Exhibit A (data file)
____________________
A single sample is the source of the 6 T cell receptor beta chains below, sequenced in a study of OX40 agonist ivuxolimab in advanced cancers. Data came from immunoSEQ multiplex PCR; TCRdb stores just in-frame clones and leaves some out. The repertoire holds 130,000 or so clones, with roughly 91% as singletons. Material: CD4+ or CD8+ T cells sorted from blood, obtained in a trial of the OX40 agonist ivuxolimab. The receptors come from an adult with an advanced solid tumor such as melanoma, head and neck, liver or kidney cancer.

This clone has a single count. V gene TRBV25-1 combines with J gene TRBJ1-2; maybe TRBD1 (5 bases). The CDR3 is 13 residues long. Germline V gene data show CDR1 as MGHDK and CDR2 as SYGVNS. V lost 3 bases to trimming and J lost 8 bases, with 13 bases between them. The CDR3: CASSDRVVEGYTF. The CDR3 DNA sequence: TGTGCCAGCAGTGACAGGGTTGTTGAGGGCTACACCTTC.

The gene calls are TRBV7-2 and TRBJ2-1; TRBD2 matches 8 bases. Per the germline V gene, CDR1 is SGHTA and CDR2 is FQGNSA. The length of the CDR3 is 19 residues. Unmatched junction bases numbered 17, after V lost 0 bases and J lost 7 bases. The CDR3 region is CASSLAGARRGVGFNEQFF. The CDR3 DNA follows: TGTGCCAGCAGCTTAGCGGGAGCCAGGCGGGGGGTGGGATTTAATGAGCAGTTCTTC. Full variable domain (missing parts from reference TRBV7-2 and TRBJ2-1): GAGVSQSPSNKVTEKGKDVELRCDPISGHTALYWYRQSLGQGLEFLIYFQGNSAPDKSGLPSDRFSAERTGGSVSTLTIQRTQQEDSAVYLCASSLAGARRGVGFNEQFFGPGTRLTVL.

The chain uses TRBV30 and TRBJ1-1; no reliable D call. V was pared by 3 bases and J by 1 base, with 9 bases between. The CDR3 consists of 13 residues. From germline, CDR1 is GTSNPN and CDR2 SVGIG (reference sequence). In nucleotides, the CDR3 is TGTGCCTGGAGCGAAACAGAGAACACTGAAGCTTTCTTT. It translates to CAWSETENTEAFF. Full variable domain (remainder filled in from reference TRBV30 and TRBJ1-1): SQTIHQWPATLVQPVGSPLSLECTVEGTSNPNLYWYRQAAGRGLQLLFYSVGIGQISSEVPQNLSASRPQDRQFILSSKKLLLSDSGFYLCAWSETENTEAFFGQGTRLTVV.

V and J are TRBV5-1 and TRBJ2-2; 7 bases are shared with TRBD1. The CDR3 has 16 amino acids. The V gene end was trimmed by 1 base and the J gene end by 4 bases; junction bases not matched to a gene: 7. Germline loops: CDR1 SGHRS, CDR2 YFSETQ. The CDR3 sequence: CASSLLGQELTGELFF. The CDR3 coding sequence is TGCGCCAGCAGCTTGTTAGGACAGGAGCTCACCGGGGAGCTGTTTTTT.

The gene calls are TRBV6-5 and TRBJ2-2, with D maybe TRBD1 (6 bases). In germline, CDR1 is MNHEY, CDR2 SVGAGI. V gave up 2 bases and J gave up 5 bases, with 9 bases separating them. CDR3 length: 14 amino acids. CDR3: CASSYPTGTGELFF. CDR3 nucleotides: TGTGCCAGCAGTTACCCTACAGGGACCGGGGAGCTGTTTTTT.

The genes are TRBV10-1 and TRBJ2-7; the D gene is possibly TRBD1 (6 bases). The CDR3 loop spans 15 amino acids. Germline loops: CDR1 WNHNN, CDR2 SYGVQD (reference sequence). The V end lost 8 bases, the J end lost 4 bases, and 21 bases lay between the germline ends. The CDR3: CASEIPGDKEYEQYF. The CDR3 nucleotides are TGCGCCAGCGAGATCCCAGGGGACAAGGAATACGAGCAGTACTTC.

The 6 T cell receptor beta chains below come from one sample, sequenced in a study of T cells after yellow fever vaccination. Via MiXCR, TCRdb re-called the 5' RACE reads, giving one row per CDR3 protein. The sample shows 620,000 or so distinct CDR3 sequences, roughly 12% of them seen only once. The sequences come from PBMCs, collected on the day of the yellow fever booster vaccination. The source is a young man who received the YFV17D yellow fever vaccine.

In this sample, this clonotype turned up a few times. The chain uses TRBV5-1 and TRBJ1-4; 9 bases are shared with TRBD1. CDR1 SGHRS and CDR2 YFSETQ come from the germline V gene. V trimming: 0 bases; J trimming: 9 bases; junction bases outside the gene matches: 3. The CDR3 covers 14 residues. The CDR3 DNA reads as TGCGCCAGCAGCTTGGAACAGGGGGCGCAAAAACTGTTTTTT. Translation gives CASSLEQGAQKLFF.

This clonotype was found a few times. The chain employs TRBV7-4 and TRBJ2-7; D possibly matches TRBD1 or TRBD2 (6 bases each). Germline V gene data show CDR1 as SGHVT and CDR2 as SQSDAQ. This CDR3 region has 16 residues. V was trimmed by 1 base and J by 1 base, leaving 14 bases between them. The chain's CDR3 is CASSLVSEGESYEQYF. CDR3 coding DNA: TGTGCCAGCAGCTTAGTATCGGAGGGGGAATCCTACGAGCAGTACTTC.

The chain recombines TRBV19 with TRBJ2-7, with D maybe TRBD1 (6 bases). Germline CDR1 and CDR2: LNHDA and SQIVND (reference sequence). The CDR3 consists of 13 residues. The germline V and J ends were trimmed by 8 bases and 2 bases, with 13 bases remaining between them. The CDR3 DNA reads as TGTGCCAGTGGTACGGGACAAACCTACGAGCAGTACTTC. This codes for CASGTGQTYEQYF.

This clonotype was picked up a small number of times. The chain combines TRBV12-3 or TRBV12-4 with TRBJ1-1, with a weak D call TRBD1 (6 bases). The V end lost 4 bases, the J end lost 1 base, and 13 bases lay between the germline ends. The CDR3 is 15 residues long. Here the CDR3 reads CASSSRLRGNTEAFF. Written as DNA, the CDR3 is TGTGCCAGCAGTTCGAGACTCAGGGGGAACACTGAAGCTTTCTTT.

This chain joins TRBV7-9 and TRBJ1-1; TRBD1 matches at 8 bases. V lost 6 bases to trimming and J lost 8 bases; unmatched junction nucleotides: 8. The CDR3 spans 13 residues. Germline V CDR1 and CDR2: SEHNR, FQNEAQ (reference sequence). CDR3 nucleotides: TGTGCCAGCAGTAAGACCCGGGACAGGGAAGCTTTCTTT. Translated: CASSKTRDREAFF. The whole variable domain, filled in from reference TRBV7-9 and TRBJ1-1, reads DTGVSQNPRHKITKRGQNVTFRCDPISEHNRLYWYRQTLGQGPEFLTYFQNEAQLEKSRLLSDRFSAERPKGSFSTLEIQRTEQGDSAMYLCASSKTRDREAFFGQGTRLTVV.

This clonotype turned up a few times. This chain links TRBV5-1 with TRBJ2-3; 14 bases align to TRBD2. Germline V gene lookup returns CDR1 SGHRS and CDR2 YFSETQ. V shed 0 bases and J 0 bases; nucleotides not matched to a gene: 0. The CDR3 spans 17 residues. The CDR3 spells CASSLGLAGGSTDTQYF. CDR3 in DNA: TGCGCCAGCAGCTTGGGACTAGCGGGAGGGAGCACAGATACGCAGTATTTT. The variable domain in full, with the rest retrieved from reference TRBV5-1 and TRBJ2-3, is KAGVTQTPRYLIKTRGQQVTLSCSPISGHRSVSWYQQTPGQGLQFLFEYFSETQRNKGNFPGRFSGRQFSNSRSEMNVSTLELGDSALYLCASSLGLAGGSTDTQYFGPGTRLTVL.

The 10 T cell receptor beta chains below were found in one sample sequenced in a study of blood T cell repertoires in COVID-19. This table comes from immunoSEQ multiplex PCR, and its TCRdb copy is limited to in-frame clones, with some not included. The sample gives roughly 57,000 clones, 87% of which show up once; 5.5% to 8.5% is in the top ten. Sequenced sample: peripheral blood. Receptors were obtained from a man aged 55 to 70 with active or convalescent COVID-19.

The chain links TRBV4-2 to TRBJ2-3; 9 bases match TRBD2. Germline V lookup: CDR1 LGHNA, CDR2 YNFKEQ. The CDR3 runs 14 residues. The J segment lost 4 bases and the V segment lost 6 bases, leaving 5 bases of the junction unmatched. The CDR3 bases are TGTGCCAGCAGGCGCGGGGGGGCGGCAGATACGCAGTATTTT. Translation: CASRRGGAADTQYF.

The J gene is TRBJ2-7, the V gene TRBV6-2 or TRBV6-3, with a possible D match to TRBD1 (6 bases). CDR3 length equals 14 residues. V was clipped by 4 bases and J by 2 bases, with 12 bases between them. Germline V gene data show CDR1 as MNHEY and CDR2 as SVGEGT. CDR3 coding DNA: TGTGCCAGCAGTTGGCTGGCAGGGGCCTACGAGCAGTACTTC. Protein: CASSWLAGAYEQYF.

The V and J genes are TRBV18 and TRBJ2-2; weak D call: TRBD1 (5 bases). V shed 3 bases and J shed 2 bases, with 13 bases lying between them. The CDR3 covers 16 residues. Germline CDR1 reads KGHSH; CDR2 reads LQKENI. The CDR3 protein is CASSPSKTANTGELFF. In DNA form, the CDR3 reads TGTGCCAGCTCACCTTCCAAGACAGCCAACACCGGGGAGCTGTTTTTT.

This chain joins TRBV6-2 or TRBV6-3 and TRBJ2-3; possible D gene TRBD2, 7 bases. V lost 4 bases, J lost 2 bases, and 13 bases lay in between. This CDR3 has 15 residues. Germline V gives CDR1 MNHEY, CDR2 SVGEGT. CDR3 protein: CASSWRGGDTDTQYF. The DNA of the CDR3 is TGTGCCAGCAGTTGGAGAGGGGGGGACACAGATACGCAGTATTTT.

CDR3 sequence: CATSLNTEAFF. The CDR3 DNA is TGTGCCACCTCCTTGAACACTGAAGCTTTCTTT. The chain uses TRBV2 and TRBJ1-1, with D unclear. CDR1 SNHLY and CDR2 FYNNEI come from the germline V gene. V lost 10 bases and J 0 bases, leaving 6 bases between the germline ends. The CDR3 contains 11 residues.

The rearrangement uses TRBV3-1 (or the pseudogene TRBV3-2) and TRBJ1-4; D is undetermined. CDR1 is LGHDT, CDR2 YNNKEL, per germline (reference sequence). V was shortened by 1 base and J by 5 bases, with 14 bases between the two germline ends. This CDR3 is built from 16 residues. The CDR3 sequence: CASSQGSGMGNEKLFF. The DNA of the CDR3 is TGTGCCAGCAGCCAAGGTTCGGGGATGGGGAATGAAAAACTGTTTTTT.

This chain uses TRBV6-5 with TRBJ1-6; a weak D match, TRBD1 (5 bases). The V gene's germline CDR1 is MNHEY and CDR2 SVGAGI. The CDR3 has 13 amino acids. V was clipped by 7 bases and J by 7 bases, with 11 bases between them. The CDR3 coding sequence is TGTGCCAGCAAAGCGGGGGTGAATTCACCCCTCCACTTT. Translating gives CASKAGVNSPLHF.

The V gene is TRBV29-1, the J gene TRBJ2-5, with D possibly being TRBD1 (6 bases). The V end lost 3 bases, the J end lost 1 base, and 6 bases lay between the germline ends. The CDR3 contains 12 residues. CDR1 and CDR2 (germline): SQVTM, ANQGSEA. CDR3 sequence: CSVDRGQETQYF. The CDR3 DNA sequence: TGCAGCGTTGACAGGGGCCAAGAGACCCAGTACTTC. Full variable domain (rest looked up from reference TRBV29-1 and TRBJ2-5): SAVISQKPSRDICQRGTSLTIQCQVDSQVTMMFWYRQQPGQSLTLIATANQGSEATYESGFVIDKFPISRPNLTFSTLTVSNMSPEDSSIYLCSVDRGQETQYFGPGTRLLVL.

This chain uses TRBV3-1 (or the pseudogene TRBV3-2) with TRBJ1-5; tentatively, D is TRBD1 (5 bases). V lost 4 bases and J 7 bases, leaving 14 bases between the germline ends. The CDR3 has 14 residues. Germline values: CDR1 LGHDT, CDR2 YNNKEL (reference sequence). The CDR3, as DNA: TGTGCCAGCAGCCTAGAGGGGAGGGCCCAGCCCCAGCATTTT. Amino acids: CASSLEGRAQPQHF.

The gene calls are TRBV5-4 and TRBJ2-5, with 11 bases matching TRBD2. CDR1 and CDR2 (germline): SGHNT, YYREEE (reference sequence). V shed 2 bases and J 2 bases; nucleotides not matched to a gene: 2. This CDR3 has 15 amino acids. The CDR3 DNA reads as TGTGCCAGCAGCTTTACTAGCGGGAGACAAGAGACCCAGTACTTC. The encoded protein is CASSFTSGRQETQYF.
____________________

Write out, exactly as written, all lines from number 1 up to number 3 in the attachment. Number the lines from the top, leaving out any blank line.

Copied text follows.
A single sample is the source of the 6 T cell receptor beta chains below, sequenced in a study of OX40 agonist ivuxolimab in advanced cancers. Data came from immunoSEQ multiplex PCR; TCRdb stores just in-frame clones and leaves some out. The repertoire holds 130,000 or so clones, with roughly 91% as singletons. Material: CD4+ or CD8+ T cells sorted from blood, obtained in a trial of the OX40 agonist ivuxolimab. The receptors come from an adult with an advanced solid tumor such as melanoma, head and neck, liver or kidney cancer.

This clone has a single count. V gene TRBV25-1 combines with J gene TRBJ1-2; maybe TRBD1 (5 bases). The CDR3 is 13 residues long. Germline V gene data show CDR1 as MGHDK and CDR2 as SYGVNS. V lost 3 bases to trimming and J lost 8 bases, with 13 bases between them. The CDR3: CASSDRVVEGYTF. The CDR3 DNA sequence: TGTGCCAGCAGTGACAGGGTTGTTGAGGGCTACACCTTC.

The gene calls are TRBV7-2 and TRBJ2-1; TRBD2 matches 8 bases. Per the germline V gene, CDR1 is SGHTA and CDR2 is FQGNSA. The length of the CDR3 is 19 residues. Unmatched junction bases numbered 17, after V lost 0 bases and J lost 7 bases. The CDR3 region is CASSLAGARRGVGFNEQFF. The CDR3 DNA follows: TGTGCCAGCAGCTTAGCGGGAGCCAGGCGGGGGGTGGGATTTAATGAGCAGTTCTTC. Full variable domain (missing parts from reference TRBV7-2 and TRBJ2-1): GAGVSQSPSNKVTEKGKDVELRCDPISGHTALYWYRQSLGQGLEFLIYFQGNSAPDKSGLPSDRFSAERTGGSVSTLTIQRTQQEDSAVYLCASSLAGARRGVGFNEQFFGPGTRLTVL.